True Love is for Losers

          Your attitude should be the same as that of Christ Jesus:  Who, being in very nature God, did not consider equality with God something to be grasped, but made himself nothing, taking the very nature of a servant, being made in human likeness. And being found in appearance as a man, he humbled himself and became obedient to death – even death on a cross!                                   Philippians 2: 5-8

With Valentine’s Day coming up, and thoughts of romance on people’s minds, I’d like to share some thoughts about true love excerpted from my book, BARRIERS (So, if prayers are so powerful, how come mine don’t get answered?)

In the popular movie “A Knight’s Tale,” the knight, William, has one desire – the love of the lady Jocelyn. Or at least he believes she is his one desire. He has trained long and hard for the impending tournament and is confident he can beat all the others and win her hand. But the lady seems unimpressed with his declaration of love, even annoyed with his boasting. Finally in desperation he cries, “What can I do to prove my love for you?” It is then that she drops the proverbial bomb.

“If you love me, fight poorly. Lose.”

William cannot believe she is serious, but she insists. In order to prove to her that he loves her, he is to go out and lose. He wrestles with the proposition, then in frustration he declares defiantly, “I will not lose!”

Lady Jocelyn looks him in the eye and declares with equal defiance, “Then you do not love me.”

At first it seems the  lady is a few bricks short of a castle, but as I thought about it, I concluded, She’s a genius!

Think about it. A knight could fight to win a tournament for many reasons – riches, ambition, pride, success, gloating privileges, all the glory that goes with being the victor. Winning the lady’s hand could just be an extra bonus. But Jocelyn doesn’t want to be a perk. She wants a man who will love her more than anything – more than wealth, popularity, admiration – more than himself and his own ego. Her request is brilliant. It also says something about her priorities when it comes to love. Most ladies of the day would be proud to be won by the best, most popular, most glorious knight, but she would rather have true love than the prestige of being the champion’s lady.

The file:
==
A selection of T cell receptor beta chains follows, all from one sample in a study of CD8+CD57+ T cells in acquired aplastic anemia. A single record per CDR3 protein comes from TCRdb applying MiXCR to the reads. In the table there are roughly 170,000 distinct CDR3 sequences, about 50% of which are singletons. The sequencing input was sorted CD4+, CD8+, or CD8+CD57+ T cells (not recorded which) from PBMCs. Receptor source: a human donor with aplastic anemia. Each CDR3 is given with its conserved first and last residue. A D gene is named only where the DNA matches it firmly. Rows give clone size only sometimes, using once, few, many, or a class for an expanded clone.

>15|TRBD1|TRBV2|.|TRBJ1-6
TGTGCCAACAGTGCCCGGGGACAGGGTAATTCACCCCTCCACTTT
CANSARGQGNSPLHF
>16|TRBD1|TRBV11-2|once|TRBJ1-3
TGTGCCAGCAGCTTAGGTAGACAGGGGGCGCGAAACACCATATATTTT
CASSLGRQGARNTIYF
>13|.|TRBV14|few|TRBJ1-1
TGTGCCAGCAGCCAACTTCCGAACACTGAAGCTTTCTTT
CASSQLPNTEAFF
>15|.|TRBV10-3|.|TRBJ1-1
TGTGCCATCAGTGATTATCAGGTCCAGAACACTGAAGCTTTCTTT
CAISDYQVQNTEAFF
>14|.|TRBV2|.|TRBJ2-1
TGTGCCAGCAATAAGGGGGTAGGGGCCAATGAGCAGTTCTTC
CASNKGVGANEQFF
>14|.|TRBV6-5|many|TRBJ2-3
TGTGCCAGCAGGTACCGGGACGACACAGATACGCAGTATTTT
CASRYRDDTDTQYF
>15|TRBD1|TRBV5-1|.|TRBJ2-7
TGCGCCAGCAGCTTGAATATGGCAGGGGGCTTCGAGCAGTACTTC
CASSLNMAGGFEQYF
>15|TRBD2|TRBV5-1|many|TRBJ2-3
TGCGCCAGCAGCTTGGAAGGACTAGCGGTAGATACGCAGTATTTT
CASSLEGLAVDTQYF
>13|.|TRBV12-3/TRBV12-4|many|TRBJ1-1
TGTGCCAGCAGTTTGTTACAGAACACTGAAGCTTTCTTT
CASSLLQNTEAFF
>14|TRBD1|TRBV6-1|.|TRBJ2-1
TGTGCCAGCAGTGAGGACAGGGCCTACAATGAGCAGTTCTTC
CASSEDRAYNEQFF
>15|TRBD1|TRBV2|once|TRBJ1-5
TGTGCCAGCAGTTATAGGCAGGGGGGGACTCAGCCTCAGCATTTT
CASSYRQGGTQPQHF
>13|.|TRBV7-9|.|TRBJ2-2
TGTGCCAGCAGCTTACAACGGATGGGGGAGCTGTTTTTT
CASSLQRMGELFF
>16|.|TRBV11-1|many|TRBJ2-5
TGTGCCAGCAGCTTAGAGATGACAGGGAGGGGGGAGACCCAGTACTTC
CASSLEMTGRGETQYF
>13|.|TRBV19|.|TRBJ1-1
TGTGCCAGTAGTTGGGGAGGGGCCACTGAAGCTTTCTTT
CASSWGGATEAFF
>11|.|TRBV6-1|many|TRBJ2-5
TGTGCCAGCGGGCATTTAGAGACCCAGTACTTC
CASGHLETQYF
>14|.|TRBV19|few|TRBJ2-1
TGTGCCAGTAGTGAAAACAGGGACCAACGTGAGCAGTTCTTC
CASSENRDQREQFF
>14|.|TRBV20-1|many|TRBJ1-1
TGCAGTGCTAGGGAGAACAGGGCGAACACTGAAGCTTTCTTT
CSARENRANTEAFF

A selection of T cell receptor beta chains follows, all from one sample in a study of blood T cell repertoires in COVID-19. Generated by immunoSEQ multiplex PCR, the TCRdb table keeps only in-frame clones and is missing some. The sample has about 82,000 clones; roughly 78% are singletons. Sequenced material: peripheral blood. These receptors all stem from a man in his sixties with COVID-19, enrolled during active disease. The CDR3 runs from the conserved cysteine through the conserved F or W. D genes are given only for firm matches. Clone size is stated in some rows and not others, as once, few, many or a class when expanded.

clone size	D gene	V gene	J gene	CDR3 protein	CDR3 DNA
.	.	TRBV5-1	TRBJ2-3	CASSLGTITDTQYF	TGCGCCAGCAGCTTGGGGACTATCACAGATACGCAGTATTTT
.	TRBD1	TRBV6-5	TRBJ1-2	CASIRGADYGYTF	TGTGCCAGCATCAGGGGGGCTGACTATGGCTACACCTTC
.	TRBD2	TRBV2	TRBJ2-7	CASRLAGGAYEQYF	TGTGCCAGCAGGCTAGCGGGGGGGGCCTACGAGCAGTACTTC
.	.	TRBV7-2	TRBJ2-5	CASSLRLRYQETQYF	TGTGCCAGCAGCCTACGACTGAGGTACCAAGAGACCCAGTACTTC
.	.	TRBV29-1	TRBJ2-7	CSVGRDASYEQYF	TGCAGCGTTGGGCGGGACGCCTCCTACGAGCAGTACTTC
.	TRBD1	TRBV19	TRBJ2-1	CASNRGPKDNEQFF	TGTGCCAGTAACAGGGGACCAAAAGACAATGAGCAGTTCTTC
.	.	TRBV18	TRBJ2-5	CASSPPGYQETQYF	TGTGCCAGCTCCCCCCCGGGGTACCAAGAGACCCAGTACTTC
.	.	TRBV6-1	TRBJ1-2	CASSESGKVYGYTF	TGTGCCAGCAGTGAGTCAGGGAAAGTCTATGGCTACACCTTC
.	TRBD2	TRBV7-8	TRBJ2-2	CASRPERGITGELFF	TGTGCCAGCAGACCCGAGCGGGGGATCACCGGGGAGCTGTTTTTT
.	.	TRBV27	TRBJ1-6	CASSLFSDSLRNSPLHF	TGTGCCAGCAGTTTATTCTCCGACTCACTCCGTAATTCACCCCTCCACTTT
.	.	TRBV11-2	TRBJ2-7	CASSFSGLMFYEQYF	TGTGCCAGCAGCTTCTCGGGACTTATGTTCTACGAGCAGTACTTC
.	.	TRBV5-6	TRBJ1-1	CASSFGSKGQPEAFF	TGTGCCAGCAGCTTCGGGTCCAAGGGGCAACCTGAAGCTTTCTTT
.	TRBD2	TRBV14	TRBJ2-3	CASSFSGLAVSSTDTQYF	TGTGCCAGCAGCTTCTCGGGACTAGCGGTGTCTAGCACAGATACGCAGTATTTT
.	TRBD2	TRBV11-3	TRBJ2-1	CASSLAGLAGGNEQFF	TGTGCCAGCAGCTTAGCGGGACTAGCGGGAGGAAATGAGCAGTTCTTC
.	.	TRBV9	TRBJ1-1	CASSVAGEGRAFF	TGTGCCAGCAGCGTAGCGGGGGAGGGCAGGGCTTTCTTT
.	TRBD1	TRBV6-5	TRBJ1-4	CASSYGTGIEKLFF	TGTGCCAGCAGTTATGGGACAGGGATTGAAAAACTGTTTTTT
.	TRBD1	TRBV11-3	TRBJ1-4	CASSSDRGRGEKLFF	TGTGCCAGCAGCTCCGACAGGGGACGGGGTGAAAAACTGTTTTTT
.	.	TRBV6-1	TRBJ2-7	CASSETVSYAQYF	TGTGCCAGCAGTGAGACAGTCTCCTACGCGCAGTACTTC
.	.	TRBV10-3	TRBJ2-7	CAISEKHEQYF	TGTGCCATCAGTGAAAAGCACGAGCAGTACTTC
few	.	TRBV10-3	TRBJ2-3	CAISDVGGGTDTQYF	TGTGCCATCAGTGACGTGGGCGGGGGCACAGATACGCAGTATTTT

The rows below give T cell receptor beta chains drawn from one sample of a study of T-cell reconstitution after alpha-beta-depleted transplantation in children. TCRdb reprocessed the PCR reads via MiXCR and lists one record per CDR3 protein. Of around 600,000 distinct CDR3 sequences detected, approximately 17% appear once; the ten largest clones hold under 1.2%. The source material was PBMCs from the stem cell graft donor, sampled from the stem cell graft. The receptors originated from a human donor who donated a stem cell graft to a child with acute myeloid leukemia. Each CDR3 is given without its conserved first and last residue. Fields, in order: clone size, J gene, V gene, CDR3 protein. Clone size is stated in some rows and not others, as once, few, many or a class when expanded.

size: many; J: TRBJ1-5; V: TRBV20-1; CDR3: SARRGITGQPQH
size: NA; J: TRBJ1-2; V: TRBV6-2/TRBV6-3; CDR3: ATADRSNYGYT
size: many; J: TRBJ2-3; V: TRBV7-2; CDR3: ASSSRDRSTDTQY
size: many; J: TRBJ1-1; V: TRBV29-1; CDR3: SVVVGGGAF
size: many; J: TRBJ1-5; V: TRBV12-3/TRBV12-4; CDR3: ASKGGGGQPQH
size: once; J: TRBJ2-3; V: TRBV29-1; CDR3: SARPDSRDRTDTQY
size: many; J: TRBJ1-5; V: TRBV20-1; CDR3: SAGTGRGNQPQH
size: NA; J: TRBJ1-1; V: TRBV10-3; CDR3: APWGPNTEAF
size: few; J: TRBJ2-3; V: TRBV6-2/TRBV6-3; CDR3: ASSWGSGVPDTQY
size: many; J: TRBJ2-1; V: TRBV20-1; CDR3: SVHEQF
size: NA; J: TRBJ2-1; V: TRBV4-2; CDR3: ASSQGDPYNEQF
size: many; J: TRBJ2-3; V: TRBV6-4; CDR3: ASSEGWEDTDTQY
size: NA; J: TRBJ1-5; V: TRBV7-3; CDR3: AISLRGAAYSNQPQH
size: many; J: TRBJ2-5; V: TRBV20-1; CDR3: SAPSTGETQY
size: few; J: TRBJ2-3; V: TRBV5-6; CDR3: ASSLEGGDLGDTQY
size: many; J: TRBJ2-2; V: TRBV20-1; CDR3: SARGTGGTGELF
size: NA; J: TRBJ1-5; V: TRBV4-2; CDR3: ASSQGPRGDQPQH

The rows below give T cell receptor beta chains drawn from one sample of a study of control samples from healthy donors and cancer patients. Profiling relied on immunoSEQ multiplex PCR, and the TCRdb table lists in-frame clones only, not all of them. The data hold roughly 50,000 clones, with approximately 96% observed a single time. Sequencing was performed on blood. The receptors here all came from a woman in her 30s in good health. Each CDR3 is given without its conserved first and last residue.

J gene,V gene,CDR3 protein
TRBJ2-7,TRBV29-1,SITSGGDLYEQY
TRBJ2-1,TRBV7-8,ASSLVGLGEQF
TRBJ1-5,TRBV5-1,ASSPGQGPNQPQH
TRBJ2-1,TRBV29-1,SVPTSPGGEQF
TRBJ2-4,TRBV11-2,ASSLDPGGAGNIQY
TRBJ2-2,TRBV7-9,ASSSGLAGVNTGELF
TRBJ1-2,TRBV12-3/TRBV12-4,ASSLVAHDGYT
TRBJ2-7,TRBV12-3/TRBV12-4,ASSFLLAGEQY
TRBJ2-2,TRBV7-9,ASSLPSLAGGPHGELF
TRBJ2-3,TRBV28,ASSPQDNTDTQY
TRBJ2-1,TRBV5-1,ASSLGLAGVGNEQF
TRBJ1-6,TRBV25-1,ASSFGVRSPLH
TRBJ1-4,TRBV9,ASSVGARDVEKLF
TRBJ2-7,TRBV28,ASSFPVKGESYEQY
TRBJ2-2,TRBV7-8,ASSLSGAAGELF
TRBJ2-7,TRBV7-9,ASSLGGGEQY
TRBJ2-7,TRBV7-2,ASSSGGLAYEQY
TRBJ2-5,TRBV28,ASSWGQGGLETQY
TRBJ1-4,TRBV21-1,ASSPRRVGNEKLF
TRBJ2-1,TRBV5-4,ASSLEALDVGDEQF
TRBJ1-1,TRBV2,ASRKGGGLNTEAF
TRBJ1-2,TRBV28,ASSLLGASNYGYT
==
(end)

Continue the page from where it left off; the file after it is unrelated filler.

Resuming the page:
[Spoiler Alert] The day of the tournament William rides out with much fanfare, amid the shouts of his many admirers, while Jocelyn sits in the gallery looking bored. But when it comes his turn to fight, much to the dismay of his squires, William allows himself to be struck without any resistance whatsoever. After numerous harsh blows, his bewildered squires cry, “Why are you doing this?”

“I don’t know!” he cries, as bewildered as they are.

But Jocelyn knows why, and suddenly she is interested in the tournament. Unable to sit, she jumps to her feet. But then, apparently weak in the knees, she leans against a pole for support. As she watches her knight passively receiving the beating of his life, she murmurs incredulously, “He loves me!”

So, what does this have to do with divine perspective?


Christians, especially American Christians, seriously underestimate the differences between the ways of the world and the ways of the Kingdom of God.

From the day Jesus entered the world in the flesh, the way He did things was the direct opposite of what people expected of the Messiah. The King of the universe was born in a barn. He was raised in a humble home, hung out with the lowliest people. And how did He prove His love for us? Not by wiping out His enemies in a glorious show of power, but by allowing Himself to be beaten, mocked, spat on, stripped naked, and nailed to a cross to die a criminal’s death.

So, as I watched William taking a beating for the woman he loved, I had a sense of deja vu from another film, “The Passion of the Christ.” I remembered, as I had watched the portrayal of Jesus taking so much abuse without resistance,  having been acutely aware that He could have stopped it any time He chose to. He could so easily have been the conquering Hero, the glorious Victor. But He wasn’t – not yet.

And like Jocelyn, I was awestruck as I realized, He loves me!

Prayer: Lord Jesus, our Bridegroom, You laid down your life for Your bride. We love You, and we want to love You more – more than the world, more than other people’s opinions,  more than our very lives. Help us to be willing to look like losers, if that’s what it takes to follow You, to be identified with You. In Your precious  name, Amen.


22 thoughts on “True Love is for Losers

  1. This was so creative and relevant. I want to be a loser! Lord, please forgive my pride. Holy Spirit, help me to be humble. Lord, please give me a servant’s heart. Thank you for sharing this! God bless you and your ministry.

    Liked by 2 people

  2. Hi Ann, the title of your post got me curious and the post itself validated the title. You’re exactly right, what He could have done and what He did do are contrary to what one might expect but by doing so He demonstrated His obedience to the Father and the love of the Father, Son and Holy Spirit towards us. The extent to which He went is staggering. Thank you!

    Liked by 1 person

    1. You might remember, then, that after she saw that he was willing to lose for her, she sent messengers to tell him to win – and he did! (A man once said it would be helpful if every woman were equipped with a sign on their forehead that lit up at appropriate times, saying, “This is a test.”)

      Liked by 1 person

  3. This is beautiful….
    A test of true love, indeed.
    Our ALL is required, not just the bits we don’t mind letting go of, the bits we can manage to part with…..EVERYTHING!

    Liked by 1 person

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